Pakistan to free captured Indian pilot Abhinandan Varthaman
Islamabad/New Delhi: In what is being seen as a diplomatic victory for India, Pakistan Prime Minister Imran Khan announced on Thursday that the captured IAF pilot will be freed on Friday after New Delhi sought his unconditional, immediate and unharmed release.
Calling it a “peace gesture”, Khan told a joint session of the Pakistan National Assembly that the India-Pakistan situation should not “get out of hand” or otherwise Islamabad “will have to retaliate”.
The announcement about Wing Commander Abhinandan Varthaman — taken prisoner a day earlier — came hours after India demanded his release and ruled out talks on the issue, saying Pakistan cannot use this issue for a deal.
Khan said countries were ruined because of miscalculation and alleged that there was a “war hysteria” in India.
“I’m afraid there might be a miscalculation. War is not a solution. If India takes any action, we will have to retaliate,” he said at the session called to discuss the rising tensions with India.
“The only purpose of our strike (on India on Wednesday) was to demonstrate our capability and will,” he said. “We did not want to inflict any casualty on India as we wanted to act in a responsible manner.”
He said he tried to call Indian Prime Minister Narendra Modi on the telephone on Wednesday because “escalation is not in our interests nor in India’s”.
The 35-year-old Wing Commander was captured by Pakistan on Wednesday after his MiG was shot down and it fell in Pakistani territory during a dogfight.
Earlier in the day, India said that Pakistan needed to create a conducive atmosphere for talks by taking credible and verifiable action against cross-border terrorism emanating from its soil and terrorist proxies.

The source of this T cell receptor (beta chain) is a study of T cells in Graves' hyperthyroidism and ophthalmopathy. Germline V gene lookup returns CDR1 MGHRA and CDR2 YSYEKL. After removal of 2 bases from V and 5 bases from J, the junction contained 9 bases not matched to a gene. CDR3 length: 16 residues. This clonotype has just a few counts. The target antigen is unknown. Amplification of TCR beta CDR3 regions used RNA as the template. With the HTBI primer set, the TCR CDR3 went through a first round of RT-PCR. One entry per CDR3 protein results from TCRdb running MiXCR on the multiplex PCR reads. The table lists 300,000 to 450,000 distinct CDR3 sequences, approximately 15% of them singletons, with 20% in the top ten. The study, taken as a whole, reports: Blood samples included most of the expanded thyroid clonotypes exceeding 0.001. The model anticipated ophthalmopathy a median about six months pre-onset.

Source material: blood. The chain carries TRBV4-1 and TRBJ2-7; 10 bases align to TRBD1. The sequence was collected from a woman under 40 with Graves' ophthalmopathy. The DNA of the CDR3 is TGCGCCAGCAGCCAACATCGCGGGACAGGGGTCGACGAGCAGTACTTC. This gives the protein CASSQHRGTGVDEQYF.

Government sources said India had told the international community that it was Pakistan which escalated matters by targeting military installations and what India did was counter-terrorism action as Pakistan had not shown any inclination to act against terrorists and their proxies after the February 14 Pulwama attack and the claim by the Jaish-e-Mohammad (JeM) was ignored.
They also referred to Khan’s statement on Wednesday that two Indian pilots were captured and later corrected it to one, saying that if they cannot get a simple fact right, it speaks about the credibility of the Pakistan government.
The sources said that at 9.45 a.m. on Wednesday, a sizeable force of Pakistan Air Force jets – over 20 in number – flew from a number of bases in Pakistan and approached the Indian air space.
Some crossed the Line of Control (LoC) and launched some laser-guided bombs. Their target was military installations but they missed narrowly because they could not come closer.
This, the sources said, happened against the backdrop of Khan’s claim that Pakistan wanted to show its strength but it was false because their actual target was military installations.
Khan said on Thursday that Islamabad’s action was intended to convey that if India can come into Pakistan, then Pakistan can do the same.
The sources said that there was deliberate effort by Pakistan to create a war psychosis by shutting its airspace and informing foreign embassies that India would launch missiles and also that there could be attack by the sea.
He said India conducted a targeted operation at a venue where fidayeen jehadis were being trained and there were no civilian casualties.
On Khan’s demand for actionable intelligence, the sources said India had considered giving it but felt there will be no use given that Pakistan had not acted on the detailed information given after the terror attacks on Mumbai and the Pathankot IAF base — even after a Pakistani team was given access.
They said India consistently briefed the international community and Pakistan’s reluctance in the past to act against terror perpetrators, and this was appreciated.